13 Jun Liverpool Property Market
LIVERPOOL PROPERTY MARKET
The Liverpool property market saw a surge sales during March as all buy to let investors were trying to beat the April deadline for the stamp duty rise that George Osborne has imposed on buy to let properties. Since the stampede for investment properties in March, Apil and may has seen a slump in the sell house fast Liverpool market especially in the investment sector.
Then we have the issue of Brexit which if we do vote out will effect the Liverpool property market although it will have an effect in the short term, it won’t be the ned of the world as we know it the market will pick up and property prices will recover it’s just the uncertainty of a time frame.
Liverpool property market has seen slow and steady growth year on year with property prices rising 4.7% albeit the month on month growth of 2014-2015 is a distant memory of the good old days.
The increase of properties for sale which have come on the market. For example in L1 during December, there were 220 properties on Rightmove 35 of which were new listings. In January to March 192 properties came on the market, that’s an average of 64 per month. So a total of 271 properties were available for potential homeowners and landlords alike, these figures reflect nearby postcodes throughout the sell house fast Liverpool area.
This data shows that if you think the Liverpool property market has recovered, think again it’s a long way off. According to the land registry, the average house price in England and Wales is £177,766 compared to the average house in Liverpool being only £105,780 this figure is still 20% down from 2007.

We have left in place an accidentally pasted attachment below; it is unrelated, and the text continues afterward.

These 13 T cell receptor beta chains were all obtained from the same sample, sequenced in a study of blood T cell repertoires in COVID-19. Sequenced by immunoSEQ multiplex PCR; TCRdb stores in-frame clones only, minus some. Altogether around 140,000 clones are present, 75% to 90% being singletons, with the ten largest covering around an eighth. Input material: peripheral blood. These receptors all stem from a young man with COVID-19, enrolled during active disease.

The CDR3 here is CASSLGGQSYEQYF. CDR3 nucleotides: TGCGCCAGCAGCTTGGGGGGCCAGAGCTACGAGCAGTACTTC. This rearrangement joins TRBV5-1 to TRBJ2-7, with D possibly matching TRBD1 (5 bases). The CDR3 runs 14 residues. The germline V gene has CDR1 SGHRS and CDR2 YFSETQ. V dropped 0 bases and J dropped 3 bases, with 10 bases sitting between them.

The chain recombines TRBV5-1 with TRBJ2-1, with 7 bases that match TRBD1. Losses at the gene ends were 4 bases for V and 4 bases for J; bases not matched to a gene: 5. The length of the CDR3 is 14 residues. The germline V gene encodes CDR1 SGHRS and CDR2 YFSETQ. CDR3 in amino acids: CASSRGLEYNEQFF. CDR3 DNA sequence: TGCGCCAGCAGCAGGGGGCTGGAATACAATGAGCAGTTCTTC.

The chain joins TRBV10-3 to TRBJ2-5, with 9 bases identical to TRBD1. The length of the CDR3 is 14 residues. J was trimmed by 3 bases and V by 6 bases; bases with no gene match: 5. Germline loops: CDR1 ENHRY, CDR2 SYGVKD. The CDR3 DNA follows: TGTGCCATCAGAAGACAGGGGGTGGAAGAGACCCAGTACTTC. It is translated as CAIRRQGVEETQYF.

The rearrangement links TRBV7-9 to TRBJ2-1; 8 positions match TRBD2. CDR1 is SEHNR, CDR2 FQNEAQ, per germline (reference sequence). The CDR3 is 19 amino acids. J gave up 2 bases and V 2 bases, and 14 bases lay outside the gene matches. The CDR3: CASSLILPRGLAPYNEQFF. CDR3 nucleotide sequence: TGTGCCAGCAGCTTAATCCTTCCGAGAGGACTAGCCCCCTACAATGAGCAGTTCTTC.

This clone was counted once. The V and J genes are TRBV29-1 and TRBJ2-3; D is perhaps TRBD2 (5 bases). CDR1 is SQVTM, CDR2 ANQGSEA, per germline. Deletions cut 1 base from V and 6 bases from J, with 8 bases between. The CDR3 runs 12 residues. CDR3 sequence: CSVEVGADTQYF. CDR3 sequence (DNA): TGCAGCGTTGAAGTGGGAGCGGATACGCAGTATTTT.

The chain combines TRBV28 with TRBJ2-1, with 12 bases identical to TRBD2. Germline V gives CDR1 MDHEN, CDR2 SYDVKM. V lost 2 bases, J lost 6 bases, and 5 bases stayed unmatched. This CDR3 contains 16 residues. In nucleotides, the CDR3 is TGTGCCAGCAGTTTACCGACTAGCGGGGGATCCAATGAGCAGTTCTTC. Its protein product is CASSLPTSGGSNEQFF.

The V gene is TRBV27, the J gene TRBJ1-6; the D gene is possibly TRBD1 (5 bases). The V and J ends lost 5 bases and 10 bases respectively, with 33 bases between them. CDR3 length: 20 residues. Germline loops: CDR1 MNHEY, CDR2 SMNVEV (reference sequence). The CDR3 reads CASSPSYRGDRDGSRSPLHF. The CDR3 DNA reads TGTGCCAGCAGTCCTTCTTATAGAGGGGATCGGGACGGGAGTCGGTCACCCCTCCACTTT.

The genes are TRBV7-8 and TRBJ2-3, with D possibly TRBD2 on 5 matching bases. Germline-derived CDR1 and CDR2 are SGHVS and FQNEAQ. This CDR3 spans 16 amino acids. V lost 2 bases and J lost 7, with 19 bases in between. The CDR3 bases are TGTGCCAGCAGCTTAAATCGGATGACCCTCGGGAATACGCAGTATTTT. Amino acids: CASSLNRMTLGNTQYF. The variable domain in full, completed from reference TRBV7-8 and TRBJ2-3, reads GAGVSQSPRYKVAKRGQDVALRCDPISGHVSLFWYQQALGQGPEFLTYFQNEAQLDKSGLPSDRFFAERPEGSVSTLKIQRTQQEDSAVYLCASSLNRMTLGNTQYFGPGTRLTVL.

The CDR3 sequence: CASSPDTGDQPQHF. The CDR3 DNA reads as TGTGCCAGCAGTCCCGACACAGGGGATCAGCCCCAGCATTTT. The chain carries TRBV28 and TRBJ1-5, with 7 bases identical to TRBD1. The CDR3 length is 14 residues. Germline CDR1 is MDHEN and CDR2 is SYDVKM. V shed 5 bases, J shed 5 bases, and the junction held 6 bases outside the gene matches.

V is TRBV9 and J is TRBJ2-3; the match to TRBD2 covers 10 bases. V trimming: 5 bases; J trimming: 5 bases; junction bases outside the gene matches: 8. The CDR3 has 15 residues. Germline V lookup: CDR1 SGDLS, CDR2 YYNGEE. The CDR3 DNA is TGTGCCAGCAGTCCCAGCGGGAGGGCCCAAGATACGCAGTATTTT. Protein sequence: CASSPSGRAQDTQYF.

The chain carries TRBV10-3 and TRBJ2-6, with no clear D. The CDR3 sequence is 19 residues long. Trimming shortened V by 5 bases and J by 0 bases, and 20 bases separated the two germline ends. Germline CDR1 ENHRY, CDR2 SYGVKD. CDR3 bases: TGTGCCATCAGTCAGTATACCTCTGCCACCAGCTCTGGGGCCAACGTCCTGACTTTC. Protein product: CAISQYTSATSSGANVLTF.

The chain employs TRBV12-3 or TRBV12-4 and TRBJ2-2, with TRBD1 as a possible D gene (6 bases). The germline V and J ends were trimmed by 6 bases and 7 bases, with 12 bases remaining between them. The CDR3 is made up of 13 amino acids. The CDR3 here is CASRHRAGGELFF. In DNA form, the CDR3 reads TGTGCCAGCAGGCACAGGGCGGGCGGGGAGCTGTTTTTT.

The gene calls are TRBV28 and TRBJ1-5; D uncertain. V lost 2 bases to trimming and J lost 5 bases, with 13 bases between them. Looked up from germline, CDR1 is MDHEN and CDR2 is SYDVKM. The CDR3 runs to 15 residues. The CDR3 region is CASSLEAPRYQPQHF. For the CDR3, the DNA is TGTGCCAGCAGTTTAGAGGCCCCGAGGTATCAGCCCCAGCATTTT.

Even the more upmarket parts of Liverpool are struggling to recover, Sefton one of Liverpool’s more upmarket boroughs with house prices averaging around £120,000 and vendors struggling to sell house fast Liverpool this figure is still 20% down from the 2007 peak.The Wirral which is a fashionable part of Liverpool that includes areas such as Birkenhead and West Kirby has an average house price of around £115,000 which is 17% below its pre-downturn peak. Liverpool’s city centre was hit the hardest during the 2007 recession, even though the property market has seen a 5% rise in house prices this still makes it 23% down from its peak. The research shows that all areas of the city are in similar situation and are a long way off of a full property market recovery.
Property experts believe the reason behind the low property prices is because of the longstanding problem with depopulation which began in the 1930s due to the industrial decline within the city, in 1931 the population was 850,000 compared to the 2011 census of 466,000 and you begin to see Liverpool’s property market problem and the struggle for vendors trying to sell house fast.
Liverpool is known by the term ‘ northern powerhouse of the north’ but the figures don’t live up to this phrase, the government is ,hoping the new rail link to the city will unleash a combined strength to all the cities in the north of England.
Having spoken to a few estate agent in the Liverpool area, they are more optimistic about the Liverpool property market. This year has seen strong sales and lettings, the market isn’t booming but it’s the strongest the city has seen in recent years.
Having two top premiership football teams within the city helps the high-end property market, with properties overlooking the waterfront and on the suburbs of the city within high demand by these footballers which helps vendors sell house fast in Liverpool.
Liverpool has seen a surge of foreign investors buying up property in the city, a lot have been from china who either have been at the university here and are looking for a buy-to-let investment or parents looking at sending their child here to study. This has put Liverpool third in attracting foreign investment only behind London and Manchester .
There are more reasons to be optimistic about the Liverpool property market, the planning authority has given the go ahead for 3,000 new homes to be built in the city and a further 2,000 are going through planning at the moment. The city council has joined with Redrow homes to develop brownfield sites for affordable homes, there are 5 sites in the pipe line with 1,500 new units to be built with a further 1,00 older units to be refurbished by 2019.
Despite all these affordable homes being built Liverpool’s property market isn’t without high-end properties, Allerton and Thurstaston on the Wirral are full of expensive luxurious properties.